This article presents a categorization of international auxiliary languages based on the number and distribution of their source languages. In the constructed language hobbyist jargon, it is customary to call language categories as langs. So constructed languages are called conlangs and international auxiliary language are called auxlangs in short. The categories presented here follow the same naming convention: onelang, kinlang, zonelang, eurolang & worldlang.
A constructed language whose vocabulary is not based on any existing language is called an a-priori language. An a-posteriori language is the opposite, it is based on one or more existing languages.
A language that combines both a-priori and a-posteriori features is called a mixed language. For example Volapük and Lojban are mixed languages.
A-posteriori languages are divided into the subcategories, which are presented below.
A onelang has one predominant source language, which is typically a natural language. There are onelangs that are based on Latin (f.ex. Latino sine Flexione and Master Language) and English (f.ex. BASIC English) among others.
A kinlang is based on several genetically related languages (a family of languages). There are kinlangs that are based on the Romance languages (f.ex. Lingua Franca Nova and Romanova), Germanic languages (f.ex. Folkspraak), Slavic languages (f.ex. Slovianski), and Uralic languages (Budinos and Samboka).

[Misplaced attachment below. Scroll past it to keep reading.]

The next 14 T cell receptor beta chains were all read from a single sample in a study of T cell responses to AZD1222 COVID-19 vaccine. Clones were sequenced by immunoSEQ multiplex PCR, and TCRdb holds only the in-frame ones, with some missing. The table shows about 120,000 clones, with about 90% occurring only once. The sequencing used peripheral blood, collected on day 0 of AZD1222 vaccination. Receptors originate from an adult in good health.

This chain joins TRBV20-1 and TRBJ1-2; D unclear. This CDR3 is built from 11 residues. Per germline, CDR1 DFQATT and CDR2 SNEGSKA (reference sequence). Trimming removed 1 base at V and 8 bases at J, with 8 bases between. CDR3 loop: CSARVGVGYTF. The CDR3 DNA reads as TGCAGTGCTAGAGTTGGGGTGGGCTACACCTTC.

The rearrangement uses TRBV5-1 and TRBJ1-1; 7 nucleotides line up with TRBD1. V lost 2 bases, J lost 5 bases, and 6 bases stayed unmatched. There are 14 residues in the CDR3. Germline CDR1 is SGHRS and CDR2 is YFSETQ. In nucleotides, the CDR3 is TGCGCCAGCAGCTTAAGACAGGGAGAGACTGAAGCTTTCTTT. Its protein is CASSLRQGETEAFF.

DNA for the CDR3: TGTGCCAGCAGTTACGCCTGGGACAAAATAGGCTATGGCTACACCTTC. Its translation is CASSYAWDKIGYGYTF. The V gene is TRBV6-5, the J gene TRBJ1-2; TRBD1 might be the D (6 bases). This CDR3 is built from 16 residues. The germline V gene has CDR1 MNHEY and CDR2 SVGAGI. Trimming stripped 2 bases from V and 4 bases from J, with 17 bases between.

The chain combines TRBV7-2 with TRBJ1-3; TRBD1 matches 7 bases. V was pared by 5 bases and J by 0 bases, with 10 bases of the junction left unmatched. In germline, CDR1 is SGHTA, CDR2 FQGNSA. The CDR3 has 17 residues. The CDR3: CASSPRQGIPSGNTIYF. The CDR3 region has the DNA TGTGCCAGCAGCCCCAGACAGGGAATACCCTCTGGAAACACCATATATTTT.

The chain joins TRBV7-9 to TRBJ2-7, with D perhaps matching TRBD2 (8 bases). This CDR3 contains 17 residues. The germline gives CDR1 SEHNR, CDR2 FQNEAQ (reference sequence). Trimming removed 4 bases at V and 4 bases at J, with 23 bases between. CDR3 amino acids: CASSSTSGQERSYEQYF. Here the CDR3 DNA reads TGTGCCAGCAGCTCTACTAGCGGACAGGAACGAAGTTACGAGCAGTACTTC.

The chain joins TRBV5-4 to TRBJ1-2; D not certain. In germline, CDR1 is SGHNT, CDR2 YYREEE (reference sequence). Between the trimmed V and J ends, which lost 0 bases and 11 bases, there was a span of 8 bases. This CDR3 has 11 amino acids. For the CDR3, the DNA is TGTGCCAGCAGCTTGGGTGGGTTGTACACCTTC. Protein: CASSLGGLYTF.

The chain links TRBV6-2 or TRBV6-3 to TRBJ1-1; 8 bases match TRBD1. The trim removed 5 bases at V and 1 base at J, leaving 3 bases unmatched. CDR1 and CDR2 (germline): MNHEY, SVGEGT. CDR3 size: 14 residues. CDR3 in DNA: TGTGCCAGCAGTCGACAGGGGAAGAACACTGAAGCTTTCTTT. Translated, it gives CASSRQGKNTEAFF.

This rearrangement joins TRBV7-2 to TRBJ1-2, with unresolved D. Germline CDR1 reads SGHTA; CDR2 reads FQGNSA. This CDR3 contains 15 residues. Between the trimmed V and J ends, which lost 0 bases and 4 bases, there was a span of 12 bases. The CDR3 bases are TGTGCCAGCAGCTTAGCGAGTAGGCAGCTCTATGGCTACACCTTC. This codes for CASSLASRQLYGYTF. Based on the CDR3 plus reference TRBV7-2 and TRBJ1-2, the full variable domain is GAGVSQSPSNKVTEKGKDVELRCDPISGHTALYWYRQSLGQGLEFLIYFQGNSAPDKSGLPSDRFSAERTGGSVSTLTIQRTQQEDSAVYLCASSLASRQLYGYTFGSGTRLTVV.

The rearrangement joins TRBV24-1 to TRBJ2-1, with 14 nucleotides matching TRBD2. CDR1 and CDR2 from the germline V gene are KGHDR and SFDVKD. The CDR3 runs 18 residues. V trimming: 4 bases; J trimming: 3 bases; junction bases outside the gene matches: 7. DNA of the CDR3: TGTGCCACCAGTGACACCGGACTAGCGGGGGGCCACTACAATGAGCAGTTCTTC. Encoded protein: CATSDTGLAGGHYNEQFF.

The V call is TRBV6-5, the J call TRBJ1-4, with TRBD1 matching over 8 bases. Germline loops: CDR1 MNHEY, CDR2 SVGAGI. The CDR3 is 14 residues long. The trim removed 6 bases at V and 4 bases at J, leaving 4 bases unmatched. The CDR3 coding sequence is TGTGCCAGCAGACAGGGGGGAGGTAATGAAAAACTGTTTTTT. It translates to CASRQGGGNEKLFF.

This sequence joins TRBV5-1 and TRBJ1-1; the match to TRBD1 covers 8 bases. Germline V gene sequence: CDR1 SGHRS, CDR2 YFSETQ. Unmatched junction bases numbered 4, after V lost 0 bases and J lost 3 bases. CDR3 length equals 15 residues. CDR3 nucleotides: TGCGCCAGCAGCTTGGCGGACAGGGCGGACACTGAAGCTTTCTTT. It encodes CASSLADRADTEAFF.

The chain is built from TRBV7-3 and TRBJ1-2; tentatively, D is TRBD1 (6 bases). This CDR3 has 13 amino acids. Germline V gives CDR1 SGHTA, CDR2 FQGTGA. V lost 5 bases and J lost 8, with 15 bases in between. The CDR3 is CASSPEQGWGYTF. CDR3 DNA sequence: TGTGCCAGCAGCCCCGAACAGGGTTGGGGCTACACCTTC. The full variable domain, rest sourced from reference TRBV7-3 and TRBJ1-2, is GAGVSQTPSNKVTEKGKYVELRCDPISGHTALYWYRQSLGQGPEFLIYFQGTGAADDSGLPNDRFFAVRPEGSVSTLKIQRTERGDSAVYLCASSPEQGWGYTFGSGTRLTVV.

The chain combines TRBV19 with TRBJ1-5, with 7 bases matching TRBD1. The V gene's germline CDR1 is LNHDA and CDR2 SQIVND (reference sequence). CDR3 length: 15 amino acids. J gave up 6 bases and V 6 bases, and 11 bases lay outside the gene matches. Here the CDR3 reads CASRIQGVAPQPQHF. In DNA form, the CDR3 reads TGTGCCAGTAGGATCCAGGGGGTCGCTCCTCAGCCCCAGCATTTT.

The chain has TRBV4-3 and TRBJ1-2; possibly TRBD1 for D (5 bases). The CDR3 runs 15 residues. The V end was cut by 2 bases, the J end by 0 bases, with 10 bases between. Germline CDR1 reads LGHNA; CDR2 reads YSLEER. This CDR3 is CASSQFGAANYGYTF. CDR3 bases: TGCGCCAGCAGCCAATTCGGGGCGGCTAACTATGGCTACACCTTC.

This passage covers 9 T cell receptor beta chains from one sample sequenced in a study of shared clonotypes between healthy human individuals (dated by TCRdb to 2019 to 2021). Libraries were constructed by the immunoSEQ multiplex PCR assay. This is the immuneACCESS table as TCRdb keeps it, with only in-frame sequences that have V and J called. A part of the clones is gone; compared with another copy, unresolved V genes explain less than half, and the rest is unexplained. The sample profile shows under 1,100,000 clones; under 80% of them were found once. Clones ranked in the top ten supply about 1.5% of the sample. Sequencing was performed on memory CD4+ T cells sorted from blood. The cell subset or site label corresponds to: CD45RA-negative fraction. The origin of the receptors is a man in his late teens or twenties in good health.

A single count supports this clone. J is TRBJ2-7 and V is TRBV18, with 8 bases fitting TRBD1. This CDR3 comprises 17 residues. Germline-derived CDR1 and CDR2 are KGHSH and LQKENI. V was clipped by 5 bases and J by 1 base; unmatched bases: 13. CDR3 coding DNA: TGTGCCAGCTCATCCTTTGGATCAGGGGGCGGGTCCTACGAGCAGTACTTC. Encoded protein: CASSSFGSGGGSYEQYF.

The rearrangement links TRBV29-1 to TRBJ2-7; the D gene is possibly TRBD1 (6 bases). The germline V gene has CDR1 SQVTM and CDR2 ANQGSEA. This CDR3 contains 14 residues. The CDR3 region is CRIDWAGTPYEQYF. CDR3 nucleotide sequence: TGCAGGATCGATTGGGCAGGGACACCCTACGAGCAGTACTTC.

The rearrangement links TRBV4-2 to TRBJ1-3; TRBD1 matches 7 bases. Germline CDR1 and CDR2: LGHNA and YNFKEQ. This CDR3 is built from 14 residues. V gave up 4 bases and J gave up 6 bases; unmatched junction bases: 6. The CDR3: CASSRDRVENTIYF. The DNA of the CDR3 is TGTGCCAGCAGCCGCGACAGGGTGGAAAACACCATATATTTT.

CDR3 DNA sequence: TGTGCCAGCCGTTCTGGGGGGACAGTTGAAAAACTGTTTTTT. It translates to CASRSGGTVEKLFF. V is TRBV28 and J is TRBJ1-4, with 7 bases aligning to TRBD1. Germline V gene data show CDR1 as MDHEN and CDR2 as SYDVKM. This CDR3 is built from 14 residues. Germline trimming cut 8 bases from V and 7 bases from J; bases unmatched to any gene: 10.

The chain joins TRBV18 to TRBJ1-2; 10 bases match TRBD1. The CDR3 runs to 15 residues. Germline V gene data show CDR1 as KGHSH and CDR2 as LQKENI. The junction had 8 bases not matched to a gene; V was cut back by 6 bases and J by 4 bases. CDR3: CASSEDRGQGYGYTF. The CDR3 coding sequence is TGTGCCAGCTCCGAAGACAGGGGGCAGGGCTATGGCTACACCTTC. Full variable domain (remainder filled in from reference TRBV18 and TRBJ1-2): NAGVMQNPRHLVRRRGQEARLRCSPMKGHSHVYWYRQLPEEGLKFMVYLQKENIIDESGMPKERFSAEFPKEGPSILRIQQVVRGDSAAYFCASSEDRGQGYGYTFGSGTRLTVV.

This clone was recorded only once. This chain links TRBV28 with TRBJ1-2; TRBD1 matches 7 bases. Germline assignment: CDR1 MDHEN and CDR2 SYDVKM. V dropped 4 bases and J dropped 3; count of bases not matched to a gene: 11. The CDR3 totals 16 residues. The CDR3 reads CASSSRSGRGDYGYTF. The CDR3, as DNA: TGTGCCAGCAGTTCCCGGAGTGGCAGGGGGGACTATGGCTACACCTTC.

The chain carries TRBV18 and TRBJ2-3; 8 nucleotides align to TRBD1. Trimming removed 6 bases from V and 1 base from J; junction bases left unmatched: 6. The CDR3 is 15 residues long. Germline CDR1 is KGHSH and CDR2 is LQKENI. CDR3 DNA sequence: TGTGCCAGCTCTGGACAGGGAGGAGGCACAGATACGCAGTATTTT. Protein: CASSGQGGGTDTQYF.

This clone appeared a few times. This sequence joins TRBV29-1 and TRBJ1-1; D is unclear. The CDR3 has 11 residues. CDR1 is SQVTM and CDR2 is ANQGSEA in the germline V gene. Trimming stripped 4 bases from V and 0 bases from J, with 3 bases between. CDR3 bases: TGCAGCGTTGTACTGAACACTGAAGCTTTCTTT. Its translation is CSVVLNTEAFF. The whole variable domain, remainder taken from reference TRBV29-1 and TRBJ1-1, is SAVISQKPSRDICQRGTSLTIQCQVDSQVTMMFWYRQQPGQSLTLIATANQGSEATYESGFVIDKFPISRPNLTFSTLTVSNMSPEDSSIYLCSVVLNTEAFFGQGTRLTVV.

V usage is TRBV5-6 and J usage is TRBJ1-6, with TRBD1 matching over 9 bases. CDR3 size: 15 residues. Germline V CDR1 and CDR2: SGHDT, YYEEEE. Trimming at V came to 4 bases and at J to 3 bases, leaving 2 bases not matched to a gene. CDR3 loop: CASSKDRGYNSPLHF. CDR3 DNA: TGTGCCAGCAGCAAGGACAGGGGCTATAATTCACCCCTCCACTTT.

A zonelang has several geographically related source languages. Some examples of zonelangs are Afrihili, Interlingua and Esperanto.
A prominent subcategory of zonelangs is the group of eurolangs, which includes constructed languages that are based on languages of European origin. Some of the more popular auxlangs, such as Esperanto, Ido and Interlingua, are eurolangs.
Worldlangs use several unrelated source languages from around the world, typically including at least some of the most widely spoken languages today.
|Publication year||Language name(s)||Author(s)||Current status||Link to more information|
|2012||Pandunia||Pandunia Academy||Active||Pandunia site|
|2011||Angos||Ben Wood, United States||Active||Angos website|
|2010||Paqatyl||Jorge de Oliveira a.k.a. Kjor Olfaa, Brazil||Active||Paqatyl website and forum|
|2010||Vollanjo||Niyameddin Kebirov, Azerbaijan||Active||-|
|2008||Ardano||Zeinelabidin Elhassi, Libya||Active||Ardano site|
|2007||Sanua||Risto Kupsala, Finland||Discontinued||Language description|
|2007||Sambahsa-mundialect||Olivier Simon, France||Active||Sambahsa-mundialect wiki|
|2006||Lingwa de Planeta (LdP, Lidepla)||Dmitri Ivanov, Russia||Active||Lingwa de Planeta site|
|2005||Neo Patwa||Jens Wilkinson, Japan||Discontinued||Neo Patwa site|
|2003||Sasxsek||Dana Nutter, USA||Discontinued||Sasxsek site|
|2002||Unish||Institute for Universal Language, South Korea||Re-activated||Journal of Universal Language issues 2-1, 3-2 & 4-1|
|2001||Toki Pona||Sonja Elen Kisa, Canada||Active||Toki Pona site|
|2000||Big Six||Danny Wier, USA||Discontinued||A message in Conlang mailing list archive|
|1999||Acadon||Leo Moser, USA||Active||Acadon site and blog|
|1997||Noxilo||Mizuta Sentaro, Japan||Active||Noxilo site|
|1996||Ceqli (Tceqli, Txeqli)||Rex May, USA||Active||Ceqli site|
|1996||Dunia||Ed Robertson, Scotland||Discontinued||Description in LangMaker.com|
|1995||Vorlin||Rick Harrison, USA||Discontinued||Vorlin site|
|1993||Jigwa||Jigwadx Jungdwei (Jigwa Central Team)||Discontinued||A draft of Jigwa|
|1974||Lusane||Luis Sainz Lopez-Negrete, Mexico||Discontinued||A message in Auxlang list|
Written and compiled by: Risto Kupsala
Last update: 2014-09-25